Monday, August 25, 2008

Edge of the forest

One can drive up and down the Velachery-Tambaram Main Road for years without suspecting the presence of some wonderful natural riches by the side of that road. As you head to Tambaram, leaving Medavakkam behind, you will notice a grove of eucalyptus trees bordering the road. If you should look up slightly, just over the top of the trees, you will spot a small hillock in the distance. What we usually do not realize is that we are crossing the southern edge of the Nanmangalam Reserve Forest, a 320 hectare area of scrub jungle, surrounded on all sides by the newer real estate developments of Greater Chennai.

On Sunday, we knew where to stop, because we were going for a short hike into the forest, a walk put together by the Madras Naturalists Society for the Madras Day celebrations. Though termed a 'forest', the area has very few trees; even the eucalyptus is an import from Australia. The vegetation here is scrub jungle, which once upon a time covered most of this part of the world. Bushes grow up to be about 6 feet tall and that's good enough to get lost in! The land rises slowly and then, all on a sudden, you get to a clearing and peer down into a granite quarry - one of three or four which were worked out and abandoned about a century ago. These days, rain water flowing down to collect in these quarries creates artificial lakes that shelter a variety of bird species, some lizards, small animals and a scores of insect species. The poster boy of the forest though is the Great Indian Horned Owl, which nests along the crags of the quarries and pretends to be supremely unconcerned with all the humans gushing at it. We did not get to see even one of those birds, but there was so much to see that we didn't mind tramping around through the scrub for a couple of hours.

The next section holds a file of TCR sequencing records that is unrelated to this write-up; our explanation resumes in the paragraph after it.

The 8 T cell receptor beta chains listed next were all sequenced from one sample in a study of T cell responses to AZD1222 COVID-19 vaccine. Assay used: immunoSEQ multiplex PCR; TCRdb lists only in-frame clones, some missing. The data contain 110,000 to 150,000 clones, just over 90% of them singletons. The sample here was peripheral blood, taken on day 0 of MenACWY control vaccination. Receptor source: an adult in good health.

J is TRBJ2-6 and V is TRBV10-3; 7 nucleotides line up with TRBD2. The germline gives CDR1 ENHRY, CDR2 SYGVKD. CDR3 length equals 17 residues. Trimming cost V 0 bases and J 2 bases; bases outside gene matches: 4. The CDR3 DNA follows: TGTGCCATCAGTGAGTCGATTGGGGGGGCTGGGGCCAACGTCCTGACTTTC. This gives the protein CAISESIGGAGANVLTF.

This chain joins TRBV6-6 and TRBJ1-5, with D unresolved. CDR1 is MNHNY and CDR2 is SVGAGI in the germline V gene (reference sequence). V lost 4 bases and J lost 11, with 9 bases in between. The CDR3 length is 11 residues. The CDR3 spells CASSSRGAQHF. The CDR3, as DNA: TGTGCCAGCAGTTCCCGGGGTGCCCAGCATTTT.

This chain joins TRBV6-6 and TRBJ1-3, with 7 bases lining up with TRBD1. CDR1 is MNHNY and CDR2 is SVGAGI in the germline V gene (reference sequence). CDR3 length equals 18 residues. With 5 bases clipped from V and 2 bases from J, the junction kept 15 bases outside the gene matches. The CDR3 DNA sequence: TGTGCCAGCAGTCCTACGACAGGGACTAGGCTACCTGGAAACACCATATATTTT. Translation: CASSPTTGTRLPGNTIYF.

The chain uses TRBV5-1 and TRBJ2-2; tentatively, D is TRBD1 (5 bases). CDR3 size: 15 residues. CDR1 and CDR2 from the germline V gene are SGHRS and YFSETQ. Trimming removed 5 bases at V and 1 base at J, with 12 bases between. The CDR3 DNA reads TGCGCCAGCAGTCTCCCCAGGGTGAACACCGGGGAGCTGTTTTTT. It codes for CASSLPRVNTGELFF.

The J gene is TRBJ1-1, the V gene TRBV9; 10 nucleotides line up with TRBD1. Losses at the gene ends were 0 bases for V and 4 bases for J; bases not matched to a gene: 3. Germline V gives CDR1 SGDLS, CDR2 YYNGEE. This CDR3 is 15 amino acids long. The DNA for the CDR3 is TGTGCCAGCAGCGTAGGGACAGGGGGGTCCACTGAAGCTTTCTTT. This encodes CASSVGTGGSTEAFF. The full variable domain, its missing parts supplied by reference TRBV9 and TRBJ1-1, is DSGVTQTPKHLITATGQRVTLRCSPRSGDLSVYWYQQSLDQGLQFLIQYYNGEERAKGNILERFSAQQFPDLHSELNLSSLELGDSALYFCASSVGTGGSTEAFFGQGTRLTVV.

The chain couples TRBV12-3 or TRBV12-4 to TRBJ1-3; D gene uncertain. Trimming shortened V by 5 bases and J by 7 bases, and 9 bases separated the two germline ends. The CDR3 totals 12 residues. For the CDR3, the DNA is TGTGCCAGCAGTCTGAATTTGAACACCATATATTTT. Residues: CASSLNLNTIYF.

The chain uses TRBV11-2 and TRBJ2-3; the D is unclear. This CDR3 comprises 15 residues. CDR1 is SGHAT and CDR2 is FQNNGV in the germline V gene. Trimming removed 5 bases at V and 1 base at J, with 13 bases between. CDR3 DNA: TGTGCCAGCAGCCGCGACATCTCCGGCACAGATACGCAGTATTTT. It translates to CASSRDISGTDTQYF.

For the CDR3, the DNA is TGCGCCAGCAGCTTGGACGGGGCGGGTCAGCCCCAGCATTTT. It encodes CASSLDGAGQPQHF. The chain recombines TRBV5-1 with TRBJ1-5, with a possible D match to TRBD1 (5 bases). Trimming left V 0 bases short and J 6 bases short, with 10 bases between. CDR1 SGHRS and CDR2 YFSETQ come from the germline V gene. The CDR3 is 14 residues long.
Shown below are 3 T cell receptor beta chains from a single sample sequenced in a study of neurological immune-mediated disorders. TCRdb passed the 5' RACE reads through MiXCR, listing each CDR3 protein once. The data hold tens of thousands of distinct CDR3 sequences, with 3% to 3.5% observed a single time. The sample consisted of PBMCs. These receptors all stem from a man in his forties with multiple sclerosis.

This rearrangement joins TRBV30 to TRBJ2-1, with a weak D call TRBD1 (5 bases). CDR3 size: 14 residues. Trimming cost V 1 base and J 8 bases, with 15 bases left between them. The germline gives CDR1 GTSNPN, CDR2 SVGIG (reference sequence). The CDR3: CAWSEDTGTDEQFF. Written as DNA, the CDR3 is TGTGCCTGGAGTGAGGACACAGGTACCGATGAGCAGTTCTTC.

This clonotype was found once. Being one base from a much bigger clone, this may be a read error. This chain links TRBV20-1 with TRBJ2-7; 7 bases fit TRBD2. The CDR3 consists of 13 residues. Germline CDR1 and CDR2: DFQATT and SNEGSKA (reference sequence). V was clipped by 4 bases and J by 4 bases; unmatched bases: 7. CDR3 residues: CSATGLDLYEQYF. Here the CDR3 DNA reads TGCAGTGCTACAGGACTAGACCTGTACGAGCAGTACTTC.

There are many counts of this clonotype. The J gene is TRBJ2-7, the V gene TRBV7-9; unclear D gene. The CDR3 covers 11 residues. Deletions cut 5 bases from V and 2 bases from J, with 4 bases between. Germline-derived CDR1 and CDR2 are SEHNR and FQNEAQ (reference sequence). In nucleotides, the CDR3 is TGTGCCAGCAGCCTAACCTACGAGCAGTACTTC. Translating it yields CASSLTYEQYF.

Scrub it may be, but it is still largely unspoilt wild land, coveted by quite a few. This guard shed with its complement of 2 guards is the bulwark against the forest being completely run over by poachers, petty criminals and land grabbers who are waiting for the slightest chance to get a toehold in!


Kris McCracken said...

I’ve said it before and I’ll say it again, I’m really enjoying your stories and pictures. You really bring out the uniqueness of Chennai to this bloke in Tasmania. Thanks very much for the effort!

Shantaram said...

>> Kris>> Thanks again! I've been finding out so much about the city myself that it doesn't seem to be too much effort!